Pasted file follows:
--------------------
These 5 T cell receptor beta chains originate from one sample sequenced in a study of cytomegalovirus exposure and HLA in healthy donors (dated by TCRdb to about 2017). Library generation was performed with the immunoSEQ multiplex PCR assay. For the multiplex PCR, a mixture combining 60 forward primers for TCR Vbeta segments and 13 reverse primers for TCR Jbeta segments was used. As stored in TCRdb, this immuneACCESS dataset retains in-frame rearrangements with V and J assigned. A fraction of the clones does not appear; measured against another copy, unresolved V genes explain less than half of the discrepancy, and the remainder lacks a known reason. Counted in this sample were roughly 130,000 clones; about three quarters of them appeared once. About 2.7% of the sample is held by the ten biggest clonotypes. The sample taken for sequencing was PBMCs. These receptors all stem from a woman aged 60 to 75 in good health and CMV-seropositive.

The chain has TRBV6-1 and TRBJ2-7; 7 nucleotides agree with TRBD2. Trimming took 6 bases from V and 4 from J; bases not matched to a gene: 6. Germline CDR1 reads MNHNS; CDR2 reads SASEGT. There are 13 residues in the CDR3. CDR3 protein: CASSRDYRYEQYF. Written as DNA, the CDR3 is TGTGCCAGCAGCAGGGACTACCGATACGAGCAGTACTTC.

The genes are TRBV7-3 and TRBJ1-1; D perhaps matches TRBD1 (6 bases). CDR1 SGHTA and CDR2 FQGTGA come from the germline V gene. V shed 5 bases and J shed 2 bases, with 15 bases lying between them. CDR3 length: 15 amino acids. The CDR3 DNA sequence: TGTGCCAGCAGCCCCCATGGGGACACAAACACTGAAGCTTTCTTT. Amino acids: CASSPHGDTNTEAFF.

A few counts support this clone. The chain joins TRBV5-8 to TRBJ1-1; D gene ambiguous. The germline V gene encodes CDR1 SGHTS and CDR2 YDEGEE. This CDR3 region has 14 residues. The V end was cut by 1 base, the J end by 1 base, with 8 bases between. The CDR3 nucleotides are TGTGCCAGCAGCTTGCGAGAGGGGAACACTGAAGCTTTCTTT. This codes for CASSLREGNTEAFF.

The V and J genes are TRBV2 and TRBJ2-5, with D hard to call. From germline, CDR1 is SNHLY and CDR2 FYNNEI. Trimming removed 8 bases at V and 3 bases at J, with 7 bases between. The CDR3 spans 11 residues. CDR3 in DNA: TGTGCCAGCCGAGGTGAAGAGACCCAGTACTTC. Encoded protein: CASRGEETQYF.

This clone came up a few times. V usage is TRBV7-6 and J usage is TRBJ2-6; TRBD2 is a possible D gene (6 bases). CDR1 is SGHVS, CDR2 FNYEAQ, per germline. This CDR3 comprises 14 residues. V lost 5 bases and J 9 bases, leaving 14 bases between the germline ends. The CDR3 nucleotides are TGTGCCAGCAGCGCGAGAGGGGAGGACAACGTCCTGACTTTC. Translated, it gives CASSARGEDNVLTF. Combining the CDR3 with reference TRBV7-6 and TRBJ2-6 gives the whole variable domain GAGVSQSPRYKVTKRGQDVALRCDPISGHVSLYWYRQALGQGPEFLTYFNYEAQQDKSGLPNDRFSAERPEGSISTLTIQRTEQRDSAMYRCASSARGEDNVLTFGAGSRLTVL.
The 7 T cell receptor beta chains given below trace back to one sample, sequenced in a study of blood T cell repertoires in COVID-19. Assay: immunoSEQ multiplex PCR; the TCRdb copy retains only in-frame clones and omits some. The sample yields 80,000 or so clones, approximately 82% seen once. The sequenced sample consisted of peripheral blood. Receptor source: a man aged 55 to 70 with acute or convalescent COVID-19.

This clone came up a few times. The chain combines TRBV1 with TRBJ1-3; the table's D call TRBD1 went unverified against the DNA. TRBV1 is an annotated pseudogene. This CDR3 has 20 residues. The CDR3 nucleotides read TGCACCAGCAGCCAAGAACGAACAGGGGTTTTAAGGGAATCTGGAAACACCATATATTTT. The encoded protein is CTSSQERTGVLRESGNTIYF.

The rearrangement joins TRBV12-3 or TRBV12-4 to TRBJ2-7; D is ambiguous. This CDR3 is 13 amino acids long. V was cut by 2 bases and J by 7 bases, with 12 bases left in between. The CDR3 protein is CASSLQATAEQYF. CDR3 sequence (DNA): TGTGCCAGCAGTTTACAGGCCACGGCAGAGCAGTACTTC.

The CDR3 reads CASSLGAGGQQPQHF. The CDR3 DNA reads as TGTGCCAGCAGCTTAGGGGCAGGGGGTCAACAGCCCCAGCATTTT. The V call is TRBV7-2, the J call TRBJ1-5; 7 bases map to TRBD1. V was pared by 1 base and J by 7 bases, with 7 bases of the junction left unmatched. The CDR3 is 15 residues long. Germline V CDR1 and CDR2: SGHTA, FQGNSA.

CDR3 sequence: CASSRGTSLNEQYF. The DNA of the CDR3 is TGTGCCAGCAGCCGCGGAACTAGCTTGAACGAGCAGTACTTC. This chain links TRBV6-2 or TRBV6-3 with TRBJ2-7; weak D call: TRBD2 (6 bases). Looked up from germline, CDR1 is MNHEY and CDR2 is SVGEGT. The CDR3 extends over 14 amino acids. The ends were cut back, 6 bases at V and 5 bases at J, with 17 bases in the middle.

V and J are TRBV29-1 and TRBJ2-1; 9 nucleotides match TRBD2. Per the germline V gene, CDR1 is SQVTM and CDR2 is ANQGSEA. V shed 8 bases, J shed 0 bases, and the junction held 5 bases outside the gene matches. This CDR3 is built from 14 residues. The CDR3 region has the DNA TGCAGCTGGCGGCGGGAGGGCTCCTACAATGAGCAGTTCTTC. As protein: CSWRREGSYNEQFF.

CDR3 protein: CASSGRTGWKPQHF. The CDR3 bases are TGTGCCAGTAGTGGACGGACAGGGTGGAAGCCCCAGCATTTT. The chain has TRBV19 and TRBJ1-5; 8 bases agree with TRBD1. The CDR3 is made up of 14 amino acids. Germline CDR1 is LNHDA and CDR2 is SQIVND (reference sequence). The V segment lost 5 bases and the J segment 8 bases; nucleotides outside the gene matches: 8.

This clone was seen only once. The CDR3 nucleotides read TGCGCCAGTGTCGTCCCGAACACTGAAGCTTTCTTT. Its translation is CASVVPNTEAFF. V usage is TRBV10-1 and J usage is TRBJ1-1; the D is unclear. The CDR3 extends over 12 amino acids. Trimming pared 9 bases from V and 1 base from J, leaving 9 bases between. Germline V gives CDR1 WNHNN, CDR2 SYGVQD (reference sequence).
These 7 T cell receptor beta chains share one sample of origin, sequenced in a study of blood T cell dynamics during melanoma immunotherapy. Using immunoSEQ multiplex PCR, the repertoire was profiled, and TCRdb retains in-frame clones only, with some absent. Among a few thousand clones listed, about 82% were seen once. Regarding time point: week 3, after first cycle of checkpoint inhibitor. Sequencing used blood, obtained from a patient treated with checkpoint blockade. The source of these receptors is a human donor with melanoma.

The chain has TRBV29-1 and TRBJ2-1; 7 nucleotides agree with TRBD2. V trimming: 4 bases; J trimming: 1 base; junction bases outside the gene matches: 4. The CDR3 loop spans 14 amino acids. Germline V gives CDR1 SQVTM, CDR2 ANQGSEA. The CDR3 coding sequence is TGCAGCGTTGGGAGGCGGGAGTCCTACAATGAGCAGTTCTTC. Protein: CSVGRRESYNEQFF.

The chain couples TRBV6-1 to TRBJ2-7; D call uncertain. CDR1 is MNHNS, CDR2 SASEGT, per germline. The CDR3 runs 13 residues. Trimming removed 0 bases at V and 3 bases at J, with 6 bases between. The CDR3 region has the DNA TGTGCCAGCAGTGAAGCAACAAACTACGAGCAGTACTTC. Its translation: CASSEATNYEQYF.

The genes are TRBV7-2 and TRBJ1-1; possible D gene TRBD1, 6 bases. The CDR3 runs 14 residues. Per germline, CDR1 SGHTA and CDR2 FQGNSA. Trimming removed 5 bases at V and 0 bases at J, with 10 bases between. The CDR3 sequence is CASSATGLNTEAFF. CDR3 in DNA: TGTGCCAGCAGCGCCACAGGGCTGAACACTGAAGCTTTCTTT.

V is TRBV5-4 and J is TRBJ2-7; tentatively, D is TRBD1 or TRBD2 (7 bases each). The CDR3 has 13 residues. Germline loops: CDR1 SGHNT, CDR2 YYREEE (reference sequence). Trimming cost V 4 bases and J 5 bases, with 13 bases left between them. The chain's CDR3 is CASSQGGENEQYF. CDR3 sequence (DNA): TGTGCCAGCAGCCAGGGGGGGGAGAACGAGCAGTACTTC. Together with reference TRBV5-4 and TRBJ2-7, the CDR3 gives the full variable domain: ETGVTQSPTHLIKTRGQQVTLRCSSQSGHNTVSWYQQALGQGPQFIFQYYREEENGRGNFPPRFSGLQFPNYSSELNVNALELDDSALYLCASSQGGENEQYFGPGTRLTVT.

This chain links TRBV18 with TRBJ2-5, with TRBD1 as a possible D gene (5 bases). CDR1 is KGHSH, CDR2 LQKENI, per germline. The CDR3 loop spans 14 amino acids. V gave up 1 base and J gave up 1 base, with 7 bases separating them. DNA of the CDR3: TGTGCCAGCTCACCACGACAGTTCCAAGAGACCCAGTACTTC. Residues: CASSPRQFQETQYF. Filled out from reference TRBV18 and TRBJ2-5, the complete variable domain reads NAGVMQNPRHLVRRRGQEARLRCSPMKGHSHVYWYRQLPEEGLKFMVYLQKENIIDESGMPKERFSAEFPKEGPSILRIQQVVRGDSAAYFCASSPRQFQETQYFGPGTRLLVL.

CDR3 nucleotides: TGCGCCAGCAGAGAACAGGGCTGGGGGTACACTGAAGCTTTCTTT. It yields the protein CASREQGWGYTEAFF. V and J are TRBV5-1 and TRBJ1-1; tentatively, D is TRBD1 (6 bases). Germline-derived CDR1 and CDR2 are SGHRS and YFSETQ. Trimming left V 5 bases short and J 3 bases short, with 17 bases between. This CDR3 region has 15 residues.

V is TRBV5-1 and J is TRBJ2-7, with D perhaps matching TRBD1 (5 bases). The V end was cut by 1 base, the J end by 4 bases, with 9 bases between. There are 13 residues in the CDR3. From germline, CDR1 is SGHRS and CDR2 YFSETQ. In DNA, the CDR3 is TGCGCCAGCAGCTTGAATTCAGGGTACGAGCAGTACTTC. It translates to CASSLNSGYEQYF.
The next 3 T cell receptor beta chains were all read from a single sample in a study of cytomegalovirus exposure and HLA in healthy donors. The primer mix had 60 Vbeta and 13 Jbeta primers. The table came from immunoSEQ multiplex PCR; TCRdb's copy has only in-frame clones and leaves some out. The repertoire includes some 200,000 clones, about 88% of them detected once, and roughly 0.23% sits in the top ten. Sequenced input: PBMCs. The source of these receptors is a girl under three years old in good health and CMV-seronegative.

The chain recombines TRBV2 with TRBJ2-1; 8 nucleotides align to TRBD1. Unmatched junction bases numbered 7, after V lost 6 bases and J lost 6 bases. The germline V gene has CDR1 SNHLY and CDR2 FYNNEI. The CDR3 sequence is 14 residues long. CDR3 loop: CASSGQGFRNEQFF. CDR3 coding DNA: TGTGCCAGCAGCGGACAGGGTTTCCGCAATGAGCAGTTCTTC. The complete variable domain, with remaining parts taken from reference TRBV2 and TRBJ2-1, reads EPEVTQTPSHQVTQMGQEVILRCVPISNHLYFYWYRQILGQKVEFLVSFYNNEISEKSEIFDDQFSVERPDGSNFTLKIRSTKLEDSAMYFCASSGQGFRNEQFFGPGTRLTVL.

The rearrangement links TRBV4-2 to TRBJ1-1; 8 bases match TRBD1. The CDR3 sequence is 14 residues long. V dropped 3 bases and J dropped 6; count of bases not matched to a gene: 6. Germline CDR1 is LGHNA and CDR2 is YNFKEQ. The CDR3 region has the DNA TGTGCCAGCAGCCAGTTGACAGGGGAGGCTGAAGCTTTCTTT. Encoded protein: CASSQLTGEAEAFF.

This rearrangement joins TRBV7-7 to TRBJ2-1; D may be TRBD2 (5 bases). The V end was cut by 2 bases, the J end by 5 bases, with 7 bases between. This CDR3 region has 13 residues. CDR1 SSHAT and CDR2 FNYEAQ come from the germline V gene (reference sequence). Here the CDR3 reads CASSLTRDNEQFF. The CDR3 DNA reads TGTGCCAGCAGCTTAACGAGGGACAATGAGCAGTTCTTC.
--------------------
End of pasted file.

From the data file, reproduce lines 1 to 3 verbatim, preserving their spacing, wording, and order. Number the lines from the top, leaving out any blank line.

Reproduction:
These 5 T cell receptor beta chains originate from one sample sequenced in a study of cytomegalovirus exposure and HLA in healthy donors (dated by TCRdb to about 2017). Library generation was performed with the immunoSEQ multiplex PCR assay. For the multiplex PCR, a mixture combining 60 forward primers for TCR Vbeta segments and 13 reverse primers for TCR Jbeta segments was used. As stored in TCRdb, this immuneACCESS dataset retains in-frame rearrangements with V and J assigned. A fraction of the clones does not appear; measured against another copy, unresolved V genes explain less than half of the discrepancy, and the remainder lacks a known reason. Counted in this sample were roughly 130,000 clones; about three quarters of them appeared once. About 2.7% of the sample is held by the ten biggest clonotypes. The sample taken for sequencing was PBMCs. These receptors all stem from a woman aged 60 to 75 in good health and CMV-seropositive.

The chain has TRBV6-1 and TRBJ2-7; 7 nucleotides agree with TRBD2. Trimming took 6 bases from V and 4 from J; bases not matched to a gene: 6. Germline CDR1 reads MNHNS; CDR2 reads SASEGT. There are 13 residues in the CDR3. CDR3 protein: CASSRDYRYEQYF. Written as DNA, the CDR3 is TGTGCCAGCAGCAGGGACTACCGATACGAGCAGTACTTC.

The genes are TRBV7-3 and TRBJ1-1; D perhaps matches TRBD1 (6 bases). CDR1 SGHTA and CDR2 FQGTGA come from the germline V gene. V shed 5 bases and J shed 2 bases, with 15 bases lying between them. CDR3 length: 15 amino acids. The CDR3 DNA sequence: TGTGCCAGCAGCCCCCATGGGGACACAAACACTGAAGCTTTCTTT. Amino acids: CASSPHGDTNTEAFF.